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The two obligatory arguments of a widget object are widget type and widget id. The widget type may be a plain Tk widget class, or a predefined shortcut type.
Optionally, widget's type and id may be followed by any number of creation arguments describing widget's instance properties. For a description of default and instance properties look further below.
The mapping from widget types to Tk widget classes is defined in widget definition files. Usually, there should be just one setup.wid file containing all definitions. Optionally, each shortcut type without entry in the setup.wid file, may be defined in a separate file. The name of an individual widget definition file consists of a widget type and the .wid suffix. Note, though, that this file will not be used, if the widget type has its entry in the main setup.wid file.
The widget definition files are searched for according to the standard Pd library loading rules. This is done only once, when the very first widget (in case of the main file), or the first widget of a separately defined type, is created. If there is no file setup.wid in any directory on the Pd path, the standard, built-in version of the file will be used, instead. If no definition of a widget type is found, neither in the main file, nor in a separate file, then the type's name is assumed to refer to a Tk widget class.
The four parts of a shortcut definition are: the header, widget options, message handlers, and initializing scriptlet. The header part is obligatory and has to come first. It identifies the widget type being defined, and associates with the type a class name, and, optionally, a package name. Other parts may be omitted, their ordering is irrelevant, and they may be interleaved. For an example of the syntax, see the file setup.wid, which is included in the snapshot release.
The widget id, which may be any symbol, is used for referencing specific widget objects. Widgets may be grouped, or remotely controlled, for example by their tows, etc.
There are two sets of widget properties: shortcut defaults (if loaded from widget definition file) and instance properties. Apart from specifying instance properties in creation arguments of a widget, it is also possible to access them at any time later. The messages to a widget enable adding new instance properties, and modifying or removing those already specified. The set of shortcut defaults, on the other hand, cannot be modified during run-time.
The properties are Tk options, initializer's arguments, and message handlers. An option starts with a dash-prefixed Tk option switch, and defines a Tk option for a widget. An initializer's argument starts with a hash-prefixed name of a dot-parameter, followed by that parameter's value. A message handler starts with a message handler selector, which has to be prefixed with at sign, and defines a Tcl handler for a Pd message.
The property message is used for adding and replacing instance properties. Its selector is a property selector (an option switch, a dot-parameter's name, or a message handler selector) of the first property specified. Multiple properties of various kinds are allowed in a single message.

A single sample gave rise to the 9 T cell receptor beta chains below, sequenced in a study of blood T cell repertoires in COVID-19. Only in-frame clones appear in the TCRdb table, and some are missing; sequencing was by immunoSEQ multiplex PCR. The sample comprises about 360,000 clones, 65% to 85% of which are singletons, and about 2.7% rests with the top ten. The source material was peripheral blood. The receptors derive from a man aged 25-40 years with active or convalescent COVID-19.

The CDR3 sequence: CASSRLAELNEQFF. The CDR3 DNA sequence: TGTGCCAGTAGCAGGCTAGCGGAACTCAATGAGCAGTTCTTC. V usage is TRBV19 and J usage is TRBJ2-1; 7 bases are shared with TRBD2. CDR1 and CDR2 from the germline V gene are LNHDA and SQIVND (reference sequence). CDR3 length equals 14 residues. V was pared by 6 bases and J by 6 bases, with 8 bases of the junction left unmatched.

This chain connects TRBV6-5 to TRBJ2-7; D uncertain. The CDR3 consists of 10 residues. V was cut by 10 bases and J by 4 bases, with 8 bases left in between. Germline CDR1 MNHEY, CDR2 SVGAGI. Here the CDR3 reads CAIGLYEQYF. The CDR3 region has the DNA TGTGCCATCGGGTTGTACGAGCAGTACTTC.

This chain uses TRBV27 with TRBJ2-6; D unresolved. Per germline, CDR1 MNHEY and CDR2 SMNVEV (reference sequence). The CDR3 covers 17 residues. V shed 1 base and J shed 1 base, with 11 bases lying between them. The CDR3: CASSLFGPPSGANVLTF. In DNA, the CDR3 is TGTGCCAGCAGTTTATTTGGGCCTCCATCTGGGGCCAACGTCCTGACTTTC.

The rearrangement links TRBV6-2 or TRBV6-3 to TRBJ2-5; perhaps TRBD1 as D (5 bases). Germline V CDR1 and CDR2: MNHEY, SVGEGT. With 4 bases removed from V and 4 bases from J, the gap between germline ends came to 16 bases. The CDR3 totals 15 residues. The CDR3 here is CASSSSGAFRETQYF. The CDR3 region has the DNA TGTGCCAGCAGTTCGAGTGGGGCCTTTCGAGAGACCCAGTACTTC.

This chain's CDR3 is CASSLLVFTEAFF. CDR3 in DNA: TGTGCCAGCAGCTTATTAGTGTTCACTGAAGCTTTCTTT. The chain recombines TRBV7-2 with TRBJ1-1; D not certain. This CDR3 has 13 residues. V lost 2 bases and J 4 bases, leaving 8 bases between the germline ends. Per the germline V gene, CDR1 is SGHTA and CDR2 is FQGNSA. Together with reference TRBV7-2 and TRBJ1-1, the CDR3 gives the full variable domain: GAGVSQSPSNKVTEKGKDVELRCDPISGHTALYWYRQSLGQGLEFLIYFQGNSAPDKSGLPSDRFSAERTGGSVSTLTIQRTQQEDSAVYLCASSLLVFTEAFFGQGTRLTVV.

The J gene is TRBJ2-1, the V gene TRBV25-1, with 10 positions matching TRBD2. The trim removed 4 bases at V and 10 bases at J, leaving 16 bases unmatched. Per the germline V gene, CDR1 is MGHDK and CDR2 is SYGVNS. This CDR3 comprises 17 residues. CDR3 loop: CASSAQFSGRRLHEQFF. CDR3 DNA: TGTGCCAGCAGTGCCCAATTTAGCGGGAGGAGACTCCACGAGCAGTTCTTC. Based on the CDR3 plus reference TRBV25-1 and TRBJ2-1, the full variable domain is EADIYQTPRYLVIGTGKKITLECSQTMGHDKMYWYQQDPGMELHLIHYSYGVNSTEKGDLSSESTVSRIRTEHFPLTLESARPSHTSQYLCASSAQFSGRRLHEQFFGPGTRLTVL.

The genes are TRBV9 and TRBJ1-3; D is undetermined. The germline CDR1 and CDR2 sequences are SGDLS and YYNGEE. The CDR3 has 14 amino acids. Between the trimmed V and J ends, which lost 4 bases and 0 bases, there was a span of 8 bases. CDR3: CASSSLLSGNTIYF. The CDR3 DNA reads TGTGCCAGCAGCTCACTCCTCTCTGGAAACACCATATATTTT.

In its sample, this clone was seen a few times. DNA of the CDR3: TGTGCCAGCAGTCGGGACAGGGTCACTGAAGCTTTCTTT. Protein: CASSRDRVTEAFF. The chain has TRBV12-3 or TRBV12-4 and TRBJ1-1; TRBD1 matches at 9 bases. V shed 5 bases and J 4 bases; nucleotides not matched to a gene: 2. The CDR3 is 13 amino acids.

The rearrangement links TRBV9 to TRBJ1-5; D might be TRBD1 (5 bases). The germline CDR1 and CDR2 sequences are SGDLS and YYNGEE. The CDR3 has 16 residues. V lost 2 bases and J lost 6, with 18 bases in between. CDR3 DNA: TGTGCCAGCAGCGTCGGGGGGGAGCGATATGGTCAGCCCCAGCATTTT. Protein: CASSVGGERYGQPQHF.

The rules are slightly different, if the symbol set is prepended as the property message selector. Multiple properties may still be specified, but only of a single kind. Thus, the set message accepts, for example, hash-prefixed word as a part of an option property, instead of interpreting it as a dot-parameter's name starting an initializer's argument property.
An instance property may be removed with a remove <property-selector> message.
The precedence rules for applying options, arguments, and handlers, are as follows. System (Tk) default options are replaced by shortcut defaults (if any), which are in turn replaced by instance options (if any). Shortcut arguments are replaced by instance arguments of the same dot-parameter's name. Likewise, any shortcut message handler would be replaced by an instance handler of the same message.
A widget object processes instance options and instance message handlers (but not initializer's arguments) as scriptlets. Therefore, both creation arguments, and property messages, have to conform to all scriptlet notation peculiarities, may contain dot-names, callback sequences, dot-parameters, etc. The same rules are valid for property lines in a widget definition file.
Message handlers may be parameterized. When a widget object receives a Pd message, and a corresponding message handler is invoked, the handler's numbered dot-parameters are replaced with Pd message arguments.
Right after a widget has been drawn on a canvas, a set of initializing scriptlets are invoked (unless they are empty), in the following order: the master initializer, the type initializer, and an instance initializer.
An instance initializer is to be defined with the ini message, triggered by a loadbang.
Each widget definition file may include a special scriptlet, consisting of any number of commands, usually procedure definitions, source, or package commands, etc. This scriptlet is executed only once, right after reading of the file.
tot, followed by a scriptlet, invokes the widget's transient scriptlet processor, just as if the same message, was sent to a tot object. A special widget's feature is resolving of the destination item's dot-name into a Tk pathname of a widget, while the tot leaves it unresolved.
refresh redraws a widget. This is useful after modifying a Tk option that affects a widget's feature linked to a variable.
to be continued...
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